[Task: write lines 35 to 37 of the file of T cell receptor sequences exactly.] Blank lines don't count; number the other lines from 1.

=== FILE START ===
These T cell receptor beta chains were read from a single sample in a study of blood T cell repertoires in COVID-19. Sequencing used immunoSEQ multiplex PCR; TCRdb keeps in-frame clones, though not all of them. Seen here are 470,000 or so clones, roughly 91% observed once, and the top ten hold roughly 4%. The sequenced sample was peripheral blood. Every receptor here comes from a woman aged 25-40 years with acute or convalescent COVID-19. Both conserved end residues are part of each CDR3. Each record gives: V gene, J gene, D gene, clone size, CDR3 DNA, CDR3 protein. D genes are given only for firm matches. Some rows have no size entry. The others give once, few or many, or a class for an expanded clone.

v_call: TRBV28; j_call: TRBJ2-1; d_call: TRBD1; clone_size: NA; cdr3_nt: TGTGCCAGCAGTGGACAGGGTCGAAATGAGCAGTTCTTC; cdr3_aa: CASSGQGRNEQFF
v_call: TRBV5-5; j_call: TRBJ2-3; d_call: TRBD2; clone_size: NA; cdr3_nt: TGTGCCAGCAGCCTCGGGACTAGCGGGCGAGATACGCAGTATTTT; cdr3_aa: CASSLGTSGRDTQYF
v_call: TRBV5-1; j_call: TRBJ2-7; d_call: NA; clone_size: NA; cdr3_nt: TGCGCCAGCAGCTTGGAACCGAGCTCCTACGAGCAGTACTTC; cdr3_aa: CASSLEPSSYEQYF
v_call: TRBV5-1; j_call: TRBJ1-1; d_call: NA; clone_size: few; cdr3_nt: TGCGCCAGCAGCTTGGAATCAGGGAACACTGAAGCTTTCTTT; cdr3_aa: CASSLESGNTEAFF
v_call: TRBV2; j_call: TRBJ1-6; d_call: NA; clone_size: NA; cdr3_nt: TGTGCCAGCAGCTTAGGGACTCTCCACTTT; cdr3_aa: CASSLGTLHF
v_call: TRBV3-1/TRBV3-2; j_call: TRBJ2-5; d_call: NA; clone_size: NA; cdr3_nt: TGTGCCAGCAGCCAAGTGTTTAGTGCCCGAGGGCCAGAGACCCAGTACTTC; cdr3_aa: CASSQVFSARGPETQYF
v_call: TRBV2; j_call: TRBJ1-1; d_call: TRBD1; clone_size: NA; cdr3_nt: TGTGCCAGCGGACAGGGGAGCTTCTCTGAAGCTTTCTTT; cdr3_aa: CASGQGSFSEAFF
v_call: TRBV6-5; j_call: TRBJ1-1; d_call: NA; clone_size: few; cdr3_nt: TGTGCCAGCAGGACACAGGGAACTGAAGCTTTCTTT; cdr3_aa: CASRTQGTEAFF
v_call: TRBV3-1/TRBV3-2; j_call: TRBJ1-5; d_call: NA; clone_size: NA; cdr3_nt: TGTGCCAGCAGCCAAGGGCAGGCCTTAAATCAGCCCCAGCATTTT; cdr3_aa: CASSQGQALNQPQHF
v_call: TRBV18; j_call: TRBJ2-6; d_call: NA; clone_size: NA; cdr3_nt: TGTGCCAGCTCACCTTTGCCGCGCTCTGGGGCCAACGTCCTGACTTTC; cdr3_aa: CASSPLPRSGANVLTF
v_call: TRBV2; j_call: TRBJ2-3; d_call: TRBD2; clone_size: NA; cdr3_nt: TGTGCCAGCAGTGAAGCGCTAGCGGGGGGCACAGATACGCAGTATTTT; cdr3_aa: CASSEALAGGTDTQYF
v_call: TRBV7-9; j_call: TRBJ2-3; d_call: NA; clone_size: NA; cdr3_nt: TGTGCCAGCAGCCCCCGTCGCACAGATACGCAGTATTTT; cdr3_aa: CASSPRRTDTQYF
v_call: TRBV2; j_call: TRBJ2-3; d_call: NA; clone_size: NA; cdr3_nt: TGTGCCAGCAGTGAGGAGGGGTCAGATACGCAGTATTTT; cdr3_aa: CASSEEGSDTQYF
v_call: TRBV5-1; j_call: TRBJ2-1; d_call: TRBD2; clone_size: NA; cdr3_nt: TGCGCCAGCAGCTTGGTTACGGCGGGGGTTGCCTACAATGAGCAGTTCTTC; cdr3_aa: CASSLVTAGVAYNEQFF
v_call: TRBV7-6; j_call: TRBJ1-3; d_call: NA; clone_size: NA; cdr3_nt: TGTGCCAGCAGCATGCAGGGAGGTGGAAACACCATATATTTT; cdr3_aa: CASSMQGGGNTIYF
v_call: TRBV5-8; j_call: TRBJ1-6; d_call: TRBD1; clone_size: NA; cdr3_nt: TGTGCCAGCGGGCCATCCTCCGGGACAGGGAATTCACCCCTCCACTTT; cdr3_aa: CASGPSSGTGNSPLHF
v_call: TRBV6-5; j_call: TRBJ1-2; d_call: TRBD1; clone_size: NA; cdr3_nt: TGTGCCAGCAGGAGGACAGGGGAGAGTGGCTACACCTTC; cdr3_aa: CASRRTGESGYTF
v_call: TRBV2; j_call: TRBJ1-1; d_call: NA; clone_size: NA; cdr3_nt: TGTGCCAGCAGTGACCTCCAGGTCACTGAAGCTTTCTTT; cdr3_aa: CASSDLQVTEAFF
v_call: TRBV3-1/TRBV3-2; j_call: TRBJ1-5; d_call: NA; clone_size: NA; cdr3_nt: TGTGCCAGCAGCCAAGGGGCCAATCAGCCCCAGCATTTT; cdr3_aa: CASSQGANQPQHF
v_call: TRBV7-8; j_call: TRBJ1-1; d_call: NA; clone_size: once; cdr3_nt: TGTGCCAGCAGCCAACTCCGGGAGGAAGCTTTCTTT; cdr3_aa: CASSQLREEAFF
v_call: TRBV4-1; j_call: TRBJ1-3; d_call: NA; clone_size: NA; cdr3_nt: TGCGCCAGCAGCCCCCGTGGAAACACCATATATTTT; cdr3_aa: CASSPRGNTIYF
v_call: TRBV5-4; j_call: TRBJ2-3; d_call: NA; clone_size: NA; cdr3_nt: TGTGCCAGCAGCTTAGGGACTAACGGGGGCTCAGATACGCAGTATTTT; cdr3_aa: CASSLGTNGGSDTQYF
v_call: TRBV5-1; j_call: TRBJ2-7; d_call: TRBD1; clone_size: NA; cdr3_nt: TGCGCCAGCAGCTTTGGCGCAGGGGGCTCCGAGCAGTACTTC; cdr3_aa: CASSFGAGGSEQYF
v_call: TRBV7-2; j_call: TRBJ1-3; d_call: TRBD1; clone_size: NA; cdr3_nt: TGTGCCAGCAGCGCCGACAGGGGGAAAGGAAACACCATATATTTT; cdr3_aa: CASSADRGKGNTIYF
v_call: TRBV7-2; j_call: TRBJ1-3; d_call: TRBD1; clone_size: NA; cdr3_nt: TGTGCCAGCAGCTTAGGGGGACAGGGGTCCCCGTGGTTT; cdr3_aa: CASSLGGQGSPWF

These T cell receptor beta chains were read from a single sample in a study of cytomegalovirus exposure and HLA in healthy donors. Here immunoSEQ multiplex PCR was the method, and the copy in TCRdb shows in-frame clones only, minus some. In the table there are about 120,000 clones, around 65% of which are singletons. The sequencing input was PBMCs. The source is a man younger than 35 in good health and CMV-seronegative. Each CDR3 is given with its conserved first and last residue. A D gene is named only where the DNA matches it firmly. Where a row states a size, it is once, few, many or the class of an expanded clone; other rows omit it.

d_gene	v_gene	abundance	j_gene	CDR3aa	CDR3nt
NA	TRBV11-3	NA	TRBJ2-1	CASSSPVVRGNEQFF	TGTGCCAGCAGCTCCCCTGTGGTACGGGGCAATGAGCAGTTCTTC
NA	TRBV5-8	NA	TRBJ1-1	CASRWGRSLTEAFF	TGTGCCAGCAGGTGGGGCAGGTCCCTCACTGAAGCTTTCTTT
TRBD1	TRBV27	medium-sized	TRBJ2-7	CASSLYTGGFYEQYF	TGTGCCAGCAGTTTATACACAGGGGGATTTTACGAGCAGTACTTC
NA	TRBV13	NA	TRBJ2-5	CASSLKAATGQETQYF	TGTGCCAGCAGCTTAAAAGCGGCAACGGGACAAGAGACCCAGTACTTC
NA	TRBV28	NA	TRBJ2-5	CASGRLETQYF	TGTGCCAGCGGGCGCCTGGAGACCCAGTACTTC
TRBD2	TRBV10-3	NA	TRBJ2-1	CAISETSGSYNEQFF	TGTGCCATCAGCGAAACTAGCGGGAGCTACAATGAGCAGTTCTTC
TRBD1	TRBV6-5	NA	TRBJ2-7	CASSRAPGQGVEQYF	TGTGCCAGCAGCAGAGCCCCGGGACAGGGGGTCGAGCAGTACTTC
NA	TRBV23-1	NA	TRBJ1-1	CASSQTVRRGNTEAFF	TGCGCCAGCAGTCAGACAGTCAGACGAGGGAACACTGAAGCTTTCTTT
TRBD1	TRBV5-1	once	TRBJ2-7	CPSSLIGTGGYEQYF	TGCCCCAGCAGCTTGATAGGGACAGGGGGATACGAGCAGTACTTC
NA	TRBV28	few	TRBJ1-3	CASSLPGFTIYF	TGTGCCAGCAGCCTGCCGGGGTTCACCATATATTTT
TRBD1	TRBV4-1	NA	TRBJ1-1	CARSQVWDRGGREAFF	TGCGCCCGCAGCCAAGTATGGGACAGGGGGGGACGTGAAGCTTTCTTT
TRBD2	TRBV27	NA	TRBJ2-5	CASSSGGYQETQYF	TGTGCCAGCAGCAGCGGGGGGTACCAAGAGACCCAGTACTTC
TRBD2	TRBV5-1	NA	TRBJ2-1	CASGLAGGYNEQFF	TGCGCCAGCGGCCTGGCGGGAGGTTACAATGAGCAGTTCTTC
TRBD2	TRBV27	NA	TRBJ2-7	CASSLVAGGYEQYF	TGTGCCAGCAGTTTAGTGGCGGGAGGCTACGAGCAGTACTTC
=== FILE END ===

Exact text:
TRBD1	TRBV6-5	NA	TRBJ2-7	CASSRAPGQGVEQYF	TGTGCCAGCAGCAGAGCCCCGGGACAGGGGGTCGAGCAGTACTTC
NA	TRBV23-1	NA	TRBJ1-1	CASSQTVRRGNTEAFF	TGCGCCAGCAGTCAGACAGTCAGACGAGGGAACACTGAAGCTTTCTTT
TRBD1	TRBV5-1	once	TRBJ2-7	CPSSLIGTGGYEQYF	TGCCCCAGCAGCTTGATAGGGACAGGGGGATACGAGCAGTACTTC